top of page


Excluded or Not Covered? That is the Question

December 8, 2010

Share to:

New York Insurance Law §3420(d)(2), which requires written notice of coverage denials “as soon as is reasonably possible,” has vexed the insurance industry. Courts have ruled that delays as short as 30 days violate the statute’s reasonableness standard. A failure to give timely notice results in a waiver of the potential coverage defense.
But what happens if the occurrence giving rise to the claim is not covered at all under the policy form? Does late notice stymie the insurers ability to avoid a defense and indemnity obligation? Recently, the Second Circuit took up that issue in <i>NGM Insurance Company v. Blakely Pumping, Inc.</i>, 593 F.3d 150 (2010). There, relying on the “auto” exclusion to a business owner’s policy, NGM disclaimed coverage to a company executive who crashed his pickup truck into plaintiff’s car.
After publication of the disclaimer, the executive reminded NGM that the policy contained an endorsement extending coverage for the use of a “Hired Auto” or “Non-Owned Auto.” With that pushback, NGM issued a supplemental disclaimer, contending that the executive’s personal pickup was neither a “Hired Auto” nor a “Non-Owned Auto.”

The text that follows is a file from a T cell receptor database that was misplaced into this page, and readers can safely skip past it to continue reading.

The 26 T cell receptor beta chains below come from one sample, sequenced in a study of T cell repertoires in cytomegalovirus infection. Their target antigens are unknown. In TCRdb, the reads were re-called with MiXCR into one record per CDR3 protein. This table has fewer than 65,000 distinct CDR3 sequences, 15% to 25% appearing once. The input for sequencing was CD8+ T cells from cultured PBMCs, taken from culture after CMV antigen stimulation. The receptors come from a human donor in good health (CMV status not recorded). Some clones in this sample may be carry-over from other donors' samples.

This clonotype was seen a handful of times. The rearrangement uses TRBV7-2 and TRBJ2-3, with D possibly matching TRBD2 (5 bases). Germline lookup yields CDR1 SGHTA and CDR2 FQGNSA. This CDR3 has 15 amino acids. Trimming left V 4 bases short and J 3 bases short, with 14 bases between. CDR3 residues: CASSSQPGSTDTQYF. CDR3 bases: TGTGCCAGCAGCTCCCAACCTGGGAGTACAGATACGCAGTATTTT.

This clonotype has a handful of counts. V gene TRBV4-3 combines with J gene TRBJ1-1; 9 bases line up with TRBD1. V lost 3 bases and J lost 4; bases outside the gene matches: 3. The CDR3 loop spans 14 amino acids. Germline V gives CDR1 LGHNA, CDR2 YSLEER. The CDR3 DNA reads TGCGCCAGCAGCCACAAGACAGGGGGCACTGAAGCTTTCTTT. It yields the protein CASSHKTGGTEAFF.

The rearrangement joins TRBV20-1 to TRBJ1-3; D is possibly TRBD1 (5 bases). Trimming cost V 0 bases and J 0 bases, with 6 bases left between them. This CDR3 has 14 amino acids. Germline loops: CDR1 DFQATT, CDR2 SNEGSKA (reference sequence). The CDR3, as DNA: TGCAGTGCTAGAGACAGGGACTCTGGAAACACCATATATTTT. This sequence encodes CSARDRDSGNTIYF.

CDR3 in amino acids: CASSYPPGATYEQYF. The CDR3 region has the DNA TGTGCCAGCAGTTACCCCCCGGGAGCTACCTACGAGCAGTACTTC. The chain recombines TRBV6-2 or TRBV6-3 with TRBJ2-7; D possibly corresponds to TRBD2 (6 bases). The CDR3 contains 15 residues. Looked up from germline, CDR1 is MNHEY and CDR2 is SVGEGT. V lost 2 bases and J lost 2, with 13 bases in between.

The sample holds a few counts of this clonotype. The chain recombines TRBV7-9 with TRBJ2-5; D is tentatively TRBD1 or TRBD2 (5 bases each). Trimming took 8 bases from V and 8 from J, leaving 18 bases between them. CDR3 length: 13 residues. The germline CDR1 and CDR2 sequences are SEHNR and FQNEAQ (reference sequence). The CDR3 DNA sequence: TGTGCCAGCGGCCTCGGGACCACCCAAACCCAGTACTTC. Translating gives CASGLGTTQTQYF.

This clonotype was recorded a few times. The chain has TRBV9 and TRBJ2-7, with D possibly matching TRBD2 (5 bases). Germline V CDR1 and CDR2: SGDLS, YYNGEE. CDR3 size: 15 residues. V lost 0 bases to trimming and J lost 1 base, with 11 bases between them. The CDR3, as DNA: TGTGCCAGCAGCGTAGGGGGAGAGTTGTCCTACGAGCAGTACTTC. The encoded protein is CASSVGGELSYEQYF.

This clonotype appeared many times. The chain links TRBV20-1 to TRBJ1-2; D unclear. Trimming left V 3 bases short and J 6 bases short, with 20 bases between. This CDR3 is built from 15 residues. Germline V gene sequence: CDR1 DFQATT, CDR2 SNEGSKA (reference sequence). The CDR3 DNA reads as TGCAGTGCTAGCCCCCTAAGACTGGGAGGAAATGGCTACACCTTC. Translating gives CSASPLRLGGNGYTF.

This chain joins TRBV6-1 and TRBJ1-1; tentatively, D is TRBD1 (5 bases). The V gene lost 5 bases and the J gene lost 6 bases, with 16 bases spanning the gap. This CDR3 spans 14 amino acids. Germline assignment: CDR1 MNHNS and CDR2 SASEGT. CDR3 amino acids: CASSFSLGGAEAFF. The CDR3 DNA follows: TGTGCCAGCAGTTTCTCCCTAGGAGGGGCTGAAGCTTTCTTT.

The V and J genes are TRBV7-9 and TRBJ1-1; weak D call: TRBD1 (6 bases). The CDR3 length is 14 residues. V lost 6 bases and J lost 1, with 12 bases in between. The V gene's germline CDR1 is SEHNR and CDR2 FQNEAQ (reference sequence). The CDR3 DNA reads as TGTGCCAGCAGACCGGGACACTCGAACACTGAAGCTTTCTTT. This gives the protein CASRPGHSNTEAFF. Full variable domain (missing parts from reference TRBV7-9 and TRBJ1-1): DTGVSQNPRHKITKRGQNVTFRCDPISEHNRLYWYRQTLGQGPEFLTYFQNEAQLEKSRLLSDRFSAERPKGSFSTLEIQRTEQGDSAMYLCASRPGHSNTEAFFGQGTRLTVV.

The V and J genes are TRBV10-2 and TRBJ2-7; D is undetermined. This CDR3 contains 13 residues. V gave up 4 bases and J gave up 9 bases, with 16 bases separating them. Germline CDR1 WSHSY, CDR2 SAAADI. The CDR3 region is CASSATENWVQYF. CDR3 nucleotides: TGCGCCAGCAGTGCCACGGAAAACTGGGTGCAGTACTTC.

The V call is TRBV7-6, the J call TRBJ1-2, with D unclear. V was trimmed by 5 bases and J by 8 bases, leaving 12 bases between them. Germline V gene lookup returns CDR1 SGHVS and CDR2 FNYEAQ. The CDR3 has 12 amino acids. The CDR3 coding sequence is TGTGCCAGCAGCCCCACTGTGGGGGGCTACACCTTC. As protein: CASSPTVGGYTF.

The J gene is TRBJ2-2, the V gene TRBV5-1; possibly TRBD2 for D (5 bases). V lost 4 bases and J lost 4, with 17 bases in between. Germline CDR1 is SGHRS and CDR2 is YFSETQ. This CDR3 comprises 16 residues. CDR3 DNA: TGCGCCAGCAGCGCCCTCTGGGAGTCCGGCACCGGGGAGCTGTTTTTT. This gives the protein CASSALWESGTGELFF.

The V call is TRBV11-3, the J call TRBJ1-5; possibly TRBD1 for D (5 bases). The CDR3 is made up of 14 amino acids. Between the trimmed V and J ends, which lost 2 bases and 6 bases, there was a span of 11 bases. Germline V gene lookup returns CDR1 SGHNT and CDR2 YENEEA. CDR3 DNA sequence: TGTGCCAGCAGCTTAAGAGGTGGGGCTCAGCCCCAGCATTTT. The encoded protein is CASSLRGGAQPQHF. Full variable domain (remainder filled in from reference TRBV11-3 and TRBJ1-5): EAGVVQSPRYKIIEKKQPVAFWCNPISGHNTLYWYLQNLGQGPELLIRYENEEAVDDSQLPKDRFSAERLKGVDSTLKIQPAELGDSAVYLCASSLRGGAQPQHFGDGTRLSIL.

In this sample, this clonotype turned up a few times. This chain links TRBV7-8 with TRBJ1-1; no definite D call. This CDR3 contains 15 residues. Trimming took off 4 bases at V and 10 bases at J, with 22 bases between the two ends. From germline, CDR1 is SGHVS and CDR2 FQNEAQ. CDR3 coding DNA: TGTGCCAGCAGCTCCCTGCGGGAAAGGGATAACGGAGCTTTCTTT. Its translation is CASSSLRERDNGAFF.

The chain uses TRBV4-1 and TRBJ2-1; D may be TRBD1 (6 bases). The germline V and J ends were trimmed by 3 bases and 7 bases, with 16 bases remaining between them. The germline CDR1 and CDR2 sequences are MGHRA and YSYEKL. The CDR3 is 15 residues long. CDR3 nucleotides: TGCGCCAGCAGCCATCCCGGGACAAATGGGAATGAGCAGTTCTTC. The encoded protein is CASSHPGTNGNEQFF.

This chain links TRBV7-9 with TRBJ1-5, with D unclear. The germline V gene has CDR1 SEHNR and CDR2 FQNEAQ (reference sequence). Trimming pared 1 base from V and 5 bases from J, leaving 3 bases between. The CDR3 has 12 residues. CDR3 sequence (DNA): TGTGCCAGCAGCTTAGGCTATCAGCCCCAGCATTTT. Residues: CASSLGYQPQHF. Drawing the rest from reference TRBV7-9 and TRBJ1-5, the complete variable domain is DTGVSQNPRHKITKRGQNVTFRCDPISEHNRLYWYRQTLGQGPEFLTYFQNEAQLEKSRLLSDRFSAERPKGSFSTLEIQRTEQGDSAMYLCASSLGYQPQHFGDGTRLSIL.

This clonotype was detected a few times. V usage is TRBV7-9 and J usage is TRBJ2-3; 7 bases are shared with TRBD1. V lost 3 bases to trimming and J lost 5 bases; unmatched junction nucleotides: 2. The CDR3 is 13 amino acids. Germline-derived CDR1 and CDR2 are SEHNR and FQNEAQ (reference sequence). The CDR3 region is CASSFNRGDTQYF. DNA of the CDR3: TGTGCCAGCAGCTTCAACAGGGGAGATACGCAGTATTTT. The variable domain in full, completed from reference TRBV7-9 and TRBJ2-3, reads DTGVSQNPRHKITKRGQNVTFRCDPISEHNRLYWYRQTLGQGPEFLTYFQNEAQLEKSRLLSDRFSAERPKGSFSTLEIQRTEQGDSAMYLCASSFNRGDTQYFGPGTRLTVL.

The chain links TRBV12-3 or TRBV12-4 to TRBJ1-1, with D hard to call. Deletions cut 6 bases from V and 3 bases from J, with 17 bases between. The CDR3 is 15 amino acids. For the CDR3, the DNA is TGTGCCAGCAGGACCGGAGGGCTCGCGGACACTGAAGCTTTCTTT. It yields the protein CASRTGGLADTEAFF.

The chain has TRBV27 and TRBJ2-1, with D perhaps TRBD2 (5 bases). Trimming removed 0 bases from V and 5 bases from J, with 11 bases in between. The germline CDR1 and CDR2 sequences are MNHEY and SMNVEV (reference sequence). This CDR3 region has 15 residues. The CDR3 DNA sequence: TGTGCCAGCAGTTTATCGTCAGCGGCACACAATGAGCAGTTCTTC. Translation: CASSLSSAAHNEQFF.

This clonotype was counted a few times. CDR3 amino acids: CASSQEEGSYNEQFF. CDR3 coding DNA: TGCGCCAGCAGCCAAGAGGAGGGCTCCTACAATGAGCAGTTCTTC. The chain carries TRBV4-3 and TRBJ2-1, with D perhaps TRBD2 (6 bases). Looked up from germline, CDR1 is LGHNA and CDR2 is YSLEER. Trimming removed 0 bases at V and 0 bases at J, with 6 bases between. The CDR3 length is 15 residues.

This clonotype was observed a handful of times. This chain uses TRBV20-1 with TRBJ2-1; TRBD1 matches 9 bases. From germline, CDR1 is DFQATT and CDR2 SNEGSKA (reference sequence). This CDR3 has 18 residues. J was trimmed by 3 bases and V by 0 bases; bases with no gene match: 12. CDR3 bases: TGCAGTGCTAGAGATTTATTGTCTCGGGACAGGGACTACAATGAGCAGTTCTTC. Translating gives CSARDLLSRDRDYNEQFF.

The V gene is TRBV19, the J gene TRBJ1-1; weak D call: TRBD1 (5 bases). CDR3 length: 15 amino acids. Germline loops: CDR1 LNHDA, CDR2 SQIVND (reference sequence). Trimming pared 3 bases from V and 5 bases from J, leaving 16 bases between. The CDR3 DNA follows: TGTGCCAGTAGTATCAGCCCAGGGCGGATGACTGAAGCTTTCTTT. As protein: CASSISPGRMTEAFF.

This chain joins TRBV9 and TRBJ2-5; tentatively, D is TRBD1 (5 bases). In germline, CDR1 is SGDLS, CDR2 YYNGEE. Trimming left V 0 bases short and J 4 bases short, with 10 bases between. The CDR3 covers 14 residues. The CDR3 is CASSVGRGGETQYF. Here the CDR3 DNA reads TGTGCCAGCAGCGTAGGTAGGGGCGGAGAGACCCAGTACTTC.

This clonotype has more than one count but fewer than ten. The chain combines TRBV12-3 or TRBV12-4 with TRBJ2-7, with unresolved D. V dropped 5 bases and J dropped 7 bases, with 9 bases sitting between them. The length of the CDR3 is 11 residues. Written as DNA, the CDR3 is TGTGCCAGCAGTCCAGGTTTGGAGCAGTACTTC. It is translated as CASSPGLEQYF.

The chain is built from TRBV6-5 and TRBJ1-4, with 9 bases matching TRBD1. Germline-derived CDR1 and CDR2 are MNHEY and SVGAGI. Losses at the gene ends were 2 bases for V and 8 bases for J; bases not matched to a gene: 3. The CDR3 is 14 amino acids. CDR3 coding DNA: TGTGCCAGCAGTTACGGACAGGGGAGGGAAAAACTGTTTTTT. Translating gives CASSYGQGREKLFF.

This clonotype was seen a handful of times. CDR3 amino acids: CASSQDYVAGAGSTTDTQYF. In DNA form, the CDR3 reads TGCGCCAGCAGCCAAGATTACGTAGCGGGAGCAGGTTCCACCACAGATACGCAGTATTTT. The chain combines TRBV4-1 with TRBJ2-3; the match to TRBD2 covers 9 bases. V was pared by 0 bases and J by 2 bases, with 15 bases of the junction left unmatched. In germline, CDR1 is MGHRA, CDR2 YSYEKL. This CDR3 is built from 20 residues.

The trial court ruled that NGM had waived its right to disclaim coverage because, on the known facts, it had violated Insurance Law § 3420 (d)(2). But the Second Circuit, following <i>Zappone v. Home Insurance Co.</i>, 55 N.Y.2d 131 (1982), determined that Insurance Law §3420(d)(2) applies only when the denial of liability is based upon an exclusion in the policy which, without the exclusion, would provide coverage. Then, the court determined that the definitions of “Hired Auto” and “Non-Owned Auto” did not qualify as exclusions, and thus held that NGM had not waived its right to assert that its policy did not cover the auto accident.
The question of what constitutes an “exclusion” is often fact sensitive. But the critical distinction between an exclusion and an occurrence that is simply not covered must be kept in mind when facing the jeopardy of “late notice” in New York.
If you would like more information about this decision, please contact Dennis Wade.
<a href=""></a>


bottom of page